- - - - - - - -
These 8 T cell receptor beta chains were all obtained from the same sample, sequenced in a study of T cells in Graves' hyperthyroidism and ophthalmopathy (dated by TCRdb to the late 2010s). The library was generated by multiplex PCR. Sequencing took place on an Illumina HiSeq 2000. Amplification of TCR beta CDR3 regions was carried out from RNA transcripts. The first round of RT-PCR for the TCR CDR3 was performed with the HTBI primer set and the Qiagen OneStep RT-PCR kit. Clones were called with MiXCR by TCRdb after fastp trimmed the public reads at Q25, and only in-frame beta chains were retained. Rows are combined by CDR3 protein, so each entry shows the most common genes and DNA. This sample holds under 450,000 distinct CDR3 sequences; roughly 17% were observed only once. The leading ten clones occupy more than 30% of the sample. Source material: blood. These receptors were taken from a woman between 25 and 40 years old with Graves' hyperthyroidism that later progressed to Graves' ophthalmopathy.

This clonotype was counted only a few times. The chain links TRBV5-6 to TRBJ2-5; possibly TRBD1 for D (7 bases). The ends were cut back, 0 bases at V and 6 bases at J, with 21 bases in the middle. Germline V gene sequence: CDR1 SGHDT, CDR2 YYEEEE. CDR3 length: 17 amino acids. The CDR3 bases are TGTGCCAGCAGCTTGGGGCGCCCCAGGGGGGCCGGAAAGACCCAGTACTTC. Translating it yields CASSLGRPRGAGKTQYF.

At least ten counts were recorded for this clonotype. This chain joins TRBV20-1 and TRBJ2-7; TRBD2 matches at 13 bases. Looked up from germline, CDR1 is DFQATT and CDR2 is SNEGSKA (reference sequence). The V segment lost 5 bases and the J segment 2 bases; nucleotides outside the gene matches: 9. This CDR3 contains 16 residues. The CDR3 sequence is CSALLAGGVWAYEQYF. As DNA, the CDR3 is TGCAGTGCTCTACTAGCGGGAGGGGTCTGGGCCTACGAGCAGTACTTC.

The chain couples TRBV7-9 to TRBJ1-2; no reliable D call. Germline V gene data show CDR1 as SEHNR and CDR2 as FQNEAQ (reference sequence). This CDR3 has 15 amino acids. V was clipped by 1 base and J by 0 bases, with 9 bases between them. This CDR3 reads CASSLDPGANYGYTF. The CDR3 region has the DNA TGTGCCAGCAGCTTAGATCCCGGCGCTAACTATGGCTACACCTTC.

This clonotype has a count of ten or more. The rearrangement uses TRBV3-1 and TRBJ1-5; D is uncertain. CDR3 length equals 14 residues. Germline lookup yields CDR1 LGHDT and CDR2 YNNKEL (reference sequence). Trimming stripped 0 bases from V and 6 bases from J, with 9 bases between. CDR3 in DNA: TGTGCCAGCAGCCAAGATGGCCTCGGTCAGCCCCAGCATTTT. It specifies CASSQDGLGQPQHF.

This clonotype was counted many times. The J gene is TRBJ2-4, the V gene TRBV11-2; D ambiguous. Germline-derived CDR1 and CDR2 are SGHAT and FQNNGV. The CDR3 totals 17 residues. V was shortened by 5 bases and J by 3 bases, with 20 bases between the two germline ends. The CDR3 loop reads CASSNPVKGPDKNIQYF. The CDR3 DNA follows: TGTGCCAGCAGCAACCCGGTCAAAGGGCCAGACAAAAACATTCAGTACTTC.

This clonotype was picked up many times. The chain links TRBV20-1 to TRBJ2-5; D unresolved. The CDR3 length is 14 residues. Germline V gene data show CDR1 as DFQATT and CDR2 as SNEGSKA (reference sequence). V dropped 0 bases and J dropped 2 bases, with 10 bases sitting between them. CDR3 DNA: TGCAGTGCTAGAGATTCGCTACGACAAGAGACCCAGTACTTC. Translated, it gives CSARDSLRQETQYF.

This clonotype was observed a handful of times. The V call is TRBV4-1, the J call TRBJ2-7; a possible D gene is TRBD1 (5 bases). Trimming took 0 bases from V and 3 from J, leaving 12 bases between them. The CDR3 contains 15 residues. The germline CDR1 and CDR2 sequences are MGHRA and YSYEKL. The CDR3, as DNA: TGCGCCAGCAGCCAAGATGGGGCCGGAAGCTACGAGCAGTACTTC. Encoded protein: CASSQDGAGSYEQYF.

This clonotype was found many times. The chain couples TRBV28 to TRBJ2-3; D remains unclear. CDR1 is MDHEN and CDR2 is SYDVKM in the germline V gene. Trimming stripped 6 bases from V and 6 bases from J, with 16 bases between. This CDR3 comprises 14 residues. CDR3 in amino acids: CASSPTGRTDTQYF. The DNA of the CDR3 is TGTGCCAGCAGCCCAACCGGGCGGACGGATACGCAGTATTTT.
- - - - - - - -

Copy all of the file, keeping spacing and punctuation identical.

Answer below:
These 8 T cell receptor beta chains were all obtained from the same sample, sequenced in a study of T cells in Graves' hyperthyroidism and ophthalmopathy (dated by TCRdb to the late 2010s). The library was generated by multiplex PCR. Sequencing took place on an Illumina HiSeq 2000. Amplification of TCR beta CDR3 regions was carried out from RNA transcripts. The first round of RT-PCR for the TCR CDR3 was performed with the HTBI primer set and the Qiagen OneStep RT-PCR kit. Clones were called with MiXCR by TCRdb after fastp trimmed the public reads at Q25, and only in-frame beta chains were retained. Rows are combined by CDR3 protein, so each entry shows the most common genes and DNA. This sample holds under 450,000 distinct CDR3 sequences; roughly 17% were observed only once. The leading ten clones occupy more than 30% of the sample. Source material: blood. These receptors were taken from a woman between 25 and 40 years old with Graves' hyperthyroidism that later progressed to Graves' ophthalmopathy.

This clonotype was counted only a few times. The chain links TRBV5-6 to TRBJ2-5; possibly TRBD1 for D (7 bases). The ends were cut back, 0 bases at V and 6 bases at J, with 21 bases in the middle. Germline V gene sequence: CDR1 SGHDT, CDR2 YYEEEE. CDR3 length: 17 amino acids. The CDR3 bases are TGTGCCAGCAGCTTGGGGCGCCCCAGGGGGGCCGGAAAGACCCAGTACTTC. Translating it yields CASSLGRPRGAGKTQYF.

At least ten counts were recorded for this clonotype. This chain joins TRBV20-1 and TRBJ2-7; TRBD2 matches at 13 bases. Looked up from germline, CDR1 is DFQATT and CDR2 is SNEGSKA (reference sequence). The V segment lost 5 bases and the J segment 2 bases; nucleotides outside the gene matches: 9. This CDR3 contains 16 residues. The CDR3 sequence is CSALLAGGVWAYEQYF. As DNA, the CDR3 is TGCAGTGCTCTACTAGCGGGAGGGGTCTGGGCCTACGAGCAGTACTTC.

The chain couples TRBV7-9 to TRBJ1-2; no reliable D call. Germline V gene data show CDR1 as SEHNR and CDR2 as FQNEAQ (reference sequence). This CDR3 has 15 amino acids. V was clipped by 1 base and J by 0 bases, with 9 bases between them. This CDR3 reads CASSLDPGANYGYTF. The CDR3 region has the DNA TGTGCCAGCAGCTTAGATCCCGGCGCTAACTATGGCTACACCTTC.

This clonotype has a count of ten or more. The rearrangement uses TRBV3-1 and TRBJ1-5; D is uncertain. CDR3 length equals 14 residues. Germline lookup yields CDR1 LGHDT and CDR2 YNNKEL (reference sequence). Trimming stripped 0 bases from V and 6 bases from J, with 9 bases between. CDR3 in DNA: TGTGCCAGCAGCCAAGATGGCCTCGGTCAGCCCCAGCATTTT. It specifies CASSQDGLGQPQHF.

This clonotype was counted many times. The J gene is TRBJ2-4, the V gene TRBV11-2; D ambiguous. Germline-derived CDR1 and CDR2 are SGHAT and FQNNGV. The CDR3 totals 17 residues. V was shortened by 5 bases and J by 3 bases, with 20 bases between the two germline ends. The CDR3 loop reads CASSNPVKGPDKNIQYF. The CDR3 DNA follows: TGTGCCAGCAGCAACCCGGTCAAAGGGCCAGACAAAAACATTCAGTACTTC.

This clonotype was picked up many times. The chain links TRBV20-1 to TRBJ2-5; D unresolved. The CDR3 length is 14 residues. Germline V gene data show CDR1 as DFQATT and CDR2 as SNEGSKA (reference sequence). V dropped 0 bases and J dropped 2 bases, with 10 bases sitting between them. CDR3 DNA: TGCAGTGCTAGAGATTCGCTACGACAAGAGACCCAGTACTTC. Translated, it gives CSARDSLRQETQYF.

This clonotype was observed a handful of times. The V call is TRBV4-1, the J call TRBJ2-7; a possible D gene is TRBD1 (5 bases). Trimming took 0 bases from V and 3 from J, leaving 12 bases between them. The CDR3 contains 15 residues. The germline CDR1 and CDR2 sequences are MGHRA and YSYEKL. The CDR3, as DNA: TGCGCCAGCAGCCAAGATGGGGCCGGAAGCTACGAGCAGTACTTC. Encoded protein: CASSQDGAGSYEQYF.

This clonotype was found many times. The chain couples TRBV28 to TRBJ2-3; D remains unclear. CDR1 is MDHEN and CDR2 is SYDVKM in the germline V gene. Trimming stripped 6 bases from V and 6 bases from J, with 16 bases between. This CDR3 comprises 14 residues. CDR3 in amino acids: CASSPTGRTDTQYF. The DNA of the CDR3 is TGTGCCAGCAGCCCAACCGGGCGGACGGATACGCAGTATTTT.